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Alleged mistreatment by employers have led to riots in Malaysia by foreign workers, various news sources are reporting.
Most serious was what happened on Tuesday night (26 August 2014) in the Malaysian state of Johor. As reported by Malaysian newspaper The Star:
Some 800 workers of a factory here set fire to the building Tuesday night after they had stoned their employers office and burned down a car earlier in the day.
The workers, mostly from Nepal, set the electronics manufacturing plant in the Kelapa Sawit Industrial Area on fire around 8pm.
— The Star, 27 Aug 2014, Striking workers in Kulaijaya torch factory building
Other reports suggested that about 1,000 workers were involved. The factory belonged to JCY HDD Technology Sdn Bhd, a stock exchange-listed company with many multinational clients, including Samsung, Hitachi and Western Digital. About 60 percent of its workforce is said to be Nepali.
The protest began at about 8am when some workers began to hurl stones and other objects at the management office and set fire to a car. It escalated in the afternoon when discussions between management and workers fell through, reported the online news site Malaysia Chronicle on 27 Aug 2014 (“Kulai factory riot: Workers claim they were BEATEN if they made mistakes”). Quoting from the Malaysia Chronicle, Kulaijaya Deputy District Police Chief DSP Mohd Idris Samsuri
… said that the second rioting incident sparked at about 4pm when a meeting between workers and management “went out of hand”
He said that the management had only agreed to give workers a day off from work, and not accede to other demands.
According to Malaysian Trade Union Congress Johor secretary K Mohanadas, the workers had complained of lack of access to medical services and poor living and work conditions.
“The workers were dissatisfied as the highlighted grievances were not addressed.
“These include failure to get medical attention, resulting in death in the Tebrau factory (belonging to the same company), poor living conditions, no overtime and alleged beating if they make mistakes at work.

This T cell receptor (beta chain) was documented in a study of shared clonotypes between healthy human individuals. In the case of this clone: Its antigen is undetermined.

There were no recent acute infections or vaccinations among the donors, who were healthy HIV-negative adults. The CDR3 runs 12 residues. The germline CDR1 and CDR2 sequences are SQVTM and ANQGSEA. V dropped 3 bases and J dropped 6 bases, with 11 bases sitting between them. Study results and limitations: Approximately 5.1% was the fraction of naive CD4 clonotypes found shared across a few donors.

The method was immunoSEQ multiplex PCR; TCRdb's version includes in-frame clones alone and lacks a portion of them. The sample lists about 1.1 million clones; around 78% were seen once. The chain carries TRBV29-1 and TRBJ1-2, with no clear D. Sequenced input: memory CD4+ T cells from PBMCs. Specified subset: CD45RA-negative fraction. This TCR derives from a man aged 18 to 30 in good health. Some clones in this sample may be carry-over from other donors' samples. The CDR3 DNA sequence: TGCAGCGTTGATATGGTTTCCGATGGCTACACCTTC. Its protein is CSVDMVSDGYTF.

“The hostel condition is really bad with up to 35 people in a shophouse,” he said when contacted.
Yesterday, Malaysiakini reported that the violence was sparked when the workers were made to play volleyball using a rock as the ball.
Mohanadas said that workers told him this was punishment for some 20 workers transferred from Tebrau to Kulaijaya.
“The workers also say that the supervisor threw a stone at one of their private parts, sparking the violence,” he said.
The Malaysian Trades Union Congress said that they sought a meeting with the company management but was told that managers were too busy to speak to them. MTUC then informed the Malaysian Bar Council which arranged to send a team of lawyers to assist the workers, particularly the 44 men arrested in the wake of Tuesday night’s incident.
Worker unrest at the plant had been brewing for at least a week. There was an incident at the hostel the previous Thursday, 21 Aug 2014, when about 1,500 employees of the same company staged a strike for more than 36 hours. They were reported by The Star to have flung objects out of their living quarters in protest following the death of a colleague.
They threw out pieces of metal and glass, electronic products, chairs and boots from their four-storey hostel, smashing the glass windows of the guard’s post, while some turned a parked van to its side.
The drama started to unfold on Thursday evening at the hostel which is located a stone’s throw away from the plant in Jalan Firma 3 at the Tebrau IV industrial area here.
According to sources, the workers started the strike to show their dissatisfaction with the factory’s alleged negligence in handling the health issue of a worker who died of chest problems that day.
— The Star, 24 Aug 2014, Nepali workers riot over colleague’s death
The management gave a different account to the newspaper. As reported in The Star,
Its executive director Datuk Tan Shih Leng denied that they had neglected the deceased’s initial complaints of chest pains. He said the management had given him medical leave earlier to recover before he died at the hospital.
“The workers were just concerned that the company would not pay out the remaining two years’ salary of their deceased countryman as per his contract. We assured them that the company will pay the salary of any foreigners who works with our company under a three-year contract – even if he were to pass away during that period,” he said.
According to him, factory workers who passed away after exceeding the three-year contract period would get a RM10,000 (S$3,950) compensation on top of insurance claims.
Tan said that the workers had agreed to go back to work during the factory’s 7pm shift on Friday.